Executive Summary: The emergence and rapid spread of resistant bacteria has become a serious public health concern worldwide. Delayed antimicrobial therapy significantly increases mortality in high-risk infections with a particularly strong association with septic shock. Therefore, antimicrobial agents are often injudiciously used without any evidence-based microbiological confirmation. Antibiotic consumption is strongly linked to the emergence and dissemination of antibiotic-resistant bacteria strains in several epidemiological studies. According to CDC’s recent publication, an estimated 30% of outpatient oral antibiotic prescriptions may have been inappropriate, and up to 70% of the “appropriate” prescriptions still require improvements in selection, dosage and duration to delay the development of antibiotic-resistant bacteria. The vast majority of antibiotic prescriptions are made by physicians outside the hospital setting without the use of a sophisticated diagnostic device. A compact and rapid pathogen identification (ID) and antimicrobial susceptibility testing (AST) can address both the unnecessary use and overuse of antibiotics, and therefore effectively reduce antibiotic microbial resistance. Our overall goal is to deliver a molecular diagnostic platform that is capable of rapid diagnosis of common bacterial infections in as short as 30 minutes and profiling their antibiotic resistance in as short as 90 minutes. Our product will lead to more rational use of antibiotics and will reduce the development and spread of multidrug-resistant pathogens. Our goal is to obtain the first FDA clearance of UtiMax, a rapid urinary tract infection ID/AST test currently in the pilot production stage, through a FDA de novo submission. A follow-up product line, BsiMax (with additional feature of lysis centrifugation), can process whole blood samples for bloodstream infections with a limit of detection (LOD) < 4 CFU/mL. Both UtiMax and BsiMax can be performed by our robotic liquid handling systems, with associated reagent kits and sensor chips. INTENDED USE – BsiMax (UtiMax) is a rapid diagnostics test to identify blood borne pathogens (uropathogens) directly from patients’ whole blood (fresh urine) samples. The BsiMax (UtiMax) ID/AST test can quantify the unique species-specific nucleic acid sequence associated with each target pathogen without using PCR and conduct antimicrobial susceptibility testing (AST) without a need of obtaining a clinical isolate or positive blood (urine) culture sample.
Project Title: Single Cell Biometric Analysis for Rapid ID/AST
Principal Investigator: Kyle Fieleke
Institution: Klaris Diagnostics
Executive Summary: Klaris is developing a single cell analysis platform that enables fast, targeted antibiotic treatment by delivering rapid pathogen identification (ID) and phenotypic antimicrobial susceptibility test (AST) results. We accomplish ID and AST using a new method that reduces system complexity, enables cost-effective testing, and permits testing directly from challenging non-sterile specimens. The Klaris platform utilizes phenotypic susceptibility testing methods, ensuring the clinical validity of current gold standard AST methods is maintained for rapid testing.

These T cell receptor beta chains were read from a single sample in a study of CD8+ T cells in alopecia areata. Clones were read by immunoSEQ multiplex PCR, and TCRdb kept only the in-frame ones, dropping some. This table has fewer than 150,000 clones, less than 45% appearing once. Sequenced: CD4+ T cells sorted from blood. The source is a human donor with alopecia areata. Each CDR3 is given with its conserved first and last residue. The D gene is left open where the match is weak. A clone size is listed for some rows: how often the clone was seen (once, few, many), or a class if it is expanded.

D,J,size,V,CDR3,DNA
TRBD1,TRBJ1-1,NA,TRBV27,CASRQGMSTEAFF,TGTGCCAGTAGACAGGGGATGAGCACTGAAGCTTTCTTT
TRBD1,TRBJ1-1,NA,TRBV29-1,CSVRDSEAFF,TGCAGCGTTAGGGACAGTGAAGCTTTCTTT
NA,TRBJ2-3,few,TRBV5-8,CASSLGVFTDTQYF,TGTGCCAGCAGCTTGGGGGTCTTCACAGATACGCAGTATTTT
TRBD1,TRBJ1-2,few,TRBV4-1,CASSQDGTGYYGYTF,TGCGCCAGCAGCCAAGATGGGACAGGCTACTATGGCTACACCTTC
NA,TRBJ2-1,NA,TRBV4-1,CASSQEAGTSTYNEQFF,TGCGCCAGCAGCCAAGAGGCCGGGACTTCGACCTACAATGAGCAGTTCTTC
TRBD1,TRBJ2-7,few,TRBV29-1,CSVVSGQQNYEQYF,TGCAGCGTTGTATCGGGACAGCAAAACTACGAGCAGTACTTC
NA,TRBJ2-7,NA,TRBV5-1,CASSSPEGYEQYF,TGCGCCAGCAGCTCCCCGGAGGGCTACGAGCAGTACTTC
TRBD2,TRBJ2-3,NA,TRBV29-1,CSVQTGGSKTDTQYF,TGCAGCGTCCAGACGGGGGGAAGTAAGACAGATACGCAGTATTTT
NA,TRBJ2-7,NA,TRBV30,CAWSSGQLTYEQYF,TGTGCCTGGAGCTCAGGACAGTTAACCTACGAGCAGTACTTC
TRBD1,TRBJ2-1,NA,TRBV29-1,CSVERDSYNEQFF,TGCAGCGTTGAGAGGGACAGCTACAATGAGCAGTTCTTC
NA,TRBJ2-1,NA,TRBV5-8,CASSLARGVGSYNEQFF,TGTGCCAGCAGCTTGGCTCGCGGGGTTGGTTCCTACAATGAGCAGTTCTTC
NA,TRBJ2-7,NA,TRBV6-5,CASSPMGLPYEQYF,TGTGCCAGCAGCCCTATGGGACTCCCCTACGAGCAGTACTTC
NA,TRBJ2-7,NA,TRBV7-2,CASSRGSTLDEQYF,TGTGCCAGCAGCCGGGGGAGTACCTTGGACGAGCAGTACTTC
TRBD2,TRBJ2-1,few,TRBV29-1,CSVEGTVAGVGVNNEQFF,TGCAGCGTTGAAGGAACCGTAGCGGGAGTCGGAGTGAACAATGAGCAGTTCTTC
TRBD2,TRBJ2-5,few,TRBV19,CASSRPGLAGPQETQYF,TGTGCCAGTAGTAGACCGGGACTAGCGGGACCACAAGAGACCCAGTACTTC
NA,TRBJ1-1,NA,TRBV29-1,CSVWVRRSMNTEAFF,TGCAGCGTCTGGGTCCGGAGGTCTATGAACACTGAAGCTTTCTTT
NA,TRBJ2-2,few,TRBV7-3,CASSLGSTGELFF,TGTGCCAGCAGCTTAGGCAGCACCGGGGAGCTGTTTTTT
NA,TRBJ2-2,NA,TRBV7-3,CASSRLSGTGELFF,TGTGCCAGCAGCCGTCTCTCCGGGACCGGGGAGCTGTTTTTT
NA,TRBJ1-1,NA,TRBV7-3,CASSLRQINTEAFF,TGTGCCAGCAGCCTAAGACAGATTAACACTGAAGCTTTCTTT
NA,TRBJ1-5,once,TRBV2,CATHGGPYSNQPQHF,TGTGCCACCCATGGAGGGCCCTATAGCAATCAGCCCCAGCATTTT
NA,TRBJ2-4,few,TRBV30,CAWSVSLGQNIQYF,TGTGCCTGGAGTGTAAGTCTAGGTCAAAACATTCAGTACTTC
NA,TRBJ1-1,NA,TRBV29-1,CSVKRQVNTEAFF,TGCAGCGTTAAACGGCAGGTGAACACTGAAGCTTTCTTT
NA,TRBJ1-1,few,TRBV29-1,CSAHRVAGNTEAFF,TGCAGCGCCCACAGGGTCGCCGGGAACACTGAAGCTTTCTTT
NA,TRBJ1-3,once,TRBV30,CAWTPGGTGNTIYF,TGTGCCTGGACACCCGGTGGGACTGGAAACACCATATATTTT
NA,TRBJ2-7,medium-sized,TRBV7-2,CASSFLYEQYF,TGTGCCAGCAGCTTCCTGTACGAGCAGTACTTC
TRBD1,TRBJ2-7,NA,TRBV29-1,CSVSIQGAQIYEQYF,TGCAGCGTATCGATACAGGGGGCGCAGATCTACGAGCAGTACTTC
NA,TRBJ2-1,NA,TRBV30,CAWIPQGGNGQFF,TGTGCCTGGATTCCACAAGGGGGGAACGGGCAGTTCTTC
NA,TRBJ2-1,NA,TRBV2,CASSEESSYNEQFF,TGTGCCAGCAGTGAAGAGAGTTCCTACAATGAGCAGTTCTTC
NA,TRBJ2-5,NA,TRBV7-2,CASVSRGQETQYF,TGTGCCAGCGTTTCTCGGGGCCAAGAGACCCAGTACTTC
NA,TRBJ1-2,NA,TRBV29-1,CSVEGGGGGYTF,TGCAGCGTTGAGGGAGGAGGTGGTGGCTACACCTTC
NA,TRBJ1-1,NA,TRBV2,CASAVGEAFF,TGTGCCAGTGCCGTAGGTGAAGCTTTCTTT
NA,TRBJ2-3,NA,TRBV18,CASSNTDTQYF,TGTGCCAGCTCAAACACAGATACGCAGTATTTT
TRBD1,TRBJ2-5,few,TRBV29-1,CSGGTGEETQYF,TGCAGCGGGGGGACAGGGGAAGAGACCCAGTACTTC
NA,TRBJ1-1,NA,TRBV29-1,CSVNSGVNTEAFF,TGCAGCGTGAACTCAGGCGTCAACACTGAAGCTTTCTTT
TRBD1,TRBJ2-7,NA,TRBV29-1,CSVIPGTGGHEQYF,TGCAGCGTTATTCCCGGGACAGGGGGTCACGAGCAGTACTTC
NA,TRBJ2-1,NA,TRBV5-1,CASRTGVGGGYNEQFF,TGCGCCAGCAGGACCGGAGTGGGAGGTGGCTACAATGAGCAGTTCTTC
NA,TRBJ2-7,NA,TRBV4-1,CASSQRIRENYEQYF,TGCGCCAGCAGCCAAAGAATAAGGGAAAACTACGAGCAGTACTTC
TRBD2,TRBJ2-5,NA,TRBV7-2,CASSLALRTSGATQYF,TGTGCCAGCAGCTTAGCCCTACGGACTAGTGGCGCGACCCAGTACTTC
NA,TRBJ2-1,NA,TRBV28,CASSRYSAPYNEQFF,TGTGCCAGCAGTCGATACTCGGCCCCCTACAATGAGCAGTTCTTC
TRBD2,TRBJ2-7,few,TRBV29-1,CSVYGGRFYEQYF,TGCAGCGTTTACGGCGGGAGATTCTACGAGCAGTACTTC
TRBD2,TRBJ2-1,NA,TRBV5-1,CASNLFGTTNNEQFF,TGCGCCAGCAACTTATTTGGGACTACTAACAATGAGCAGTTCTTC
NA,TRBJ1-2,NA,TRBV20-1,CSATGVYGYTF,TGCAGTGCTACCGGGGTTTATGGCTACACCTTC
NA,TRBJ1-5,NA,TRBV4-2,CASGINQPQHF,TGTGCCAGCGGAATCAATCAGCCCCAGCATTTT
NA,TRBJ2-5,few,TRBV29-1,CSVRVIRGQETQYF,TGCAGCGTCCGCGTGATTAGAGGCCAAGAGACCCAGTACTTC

Conventional antibiotic susceptibility testing requires laboratory processing time that often exceeds 48 hours. As a result, clinicians must treat empirically, often utilizing broad spectrum antibiotics while they await culture results. This approach has triggered a cycle wherein empiric therapy regimens must periodically escalate to next-line antibiotics to account for increasing prevalence of resistance. Rapid ID/AST tests can help thwart this cycle by dramatically shortening the empiric treatment time window. Earlier therapeutic optimization will maintain patient outcomes while also helping to preserve a precious and limited public resource: the efficacy of our most potent antibiotics.
Project Title: Host Gene Expression to Classify Viral and Bacterial Infection Using Rapid Multiplex PCR
Principal Investigator: Ephraim Tsalik
Institution: Predigen, Inc.
Executive Summary: Inappropriately prescribed antibacterials for viral respiratory illness contribute to increased healthcare costs, unnecessary drug-related adverse effects, and drive antimicrobial resistance. The inability to rapidly and reliably distinguish bacterial from viral or non-infectious etiologies is a major impediment to appropriate antibiotic use. Currently available diagnostic strategies focus largely on pathogen detection although they are limited by poor sensitivity, long time-to-result, inability to distinguish infection from colonization, or restricted number of target pathogens. An alternative diagnostic strategy is to focus on the host’s response. The host (patient) responds to bacterial and viral causes of acute respiratory illness (ARI) in distinct and stereotypic ways. Based on that principle, we offer an innovative solution focusing on the patient’s response to infection. By combining machine learning analyses with system-wide gene expression measurements, we at Duke University and a recently formed spinout, Predigen Inc., have identified host response patterns that distinguish bacterial, viral, and non-infectious etiologies. Supported by the NIH-sponsored Antibacterial Resistance Leadership Group (ARLG), we embarked on a diagnostic development pathway called RADICAL (Rapid Diagnostics in Categorizing Acute Lung Infection), which has validated these host response signatures and supported a collaboration with BioFire Diagnostics. As a result, we have developed a 45-minute, sample-to-answer test that uses host gene expression to distinguish bacterial from viral infection.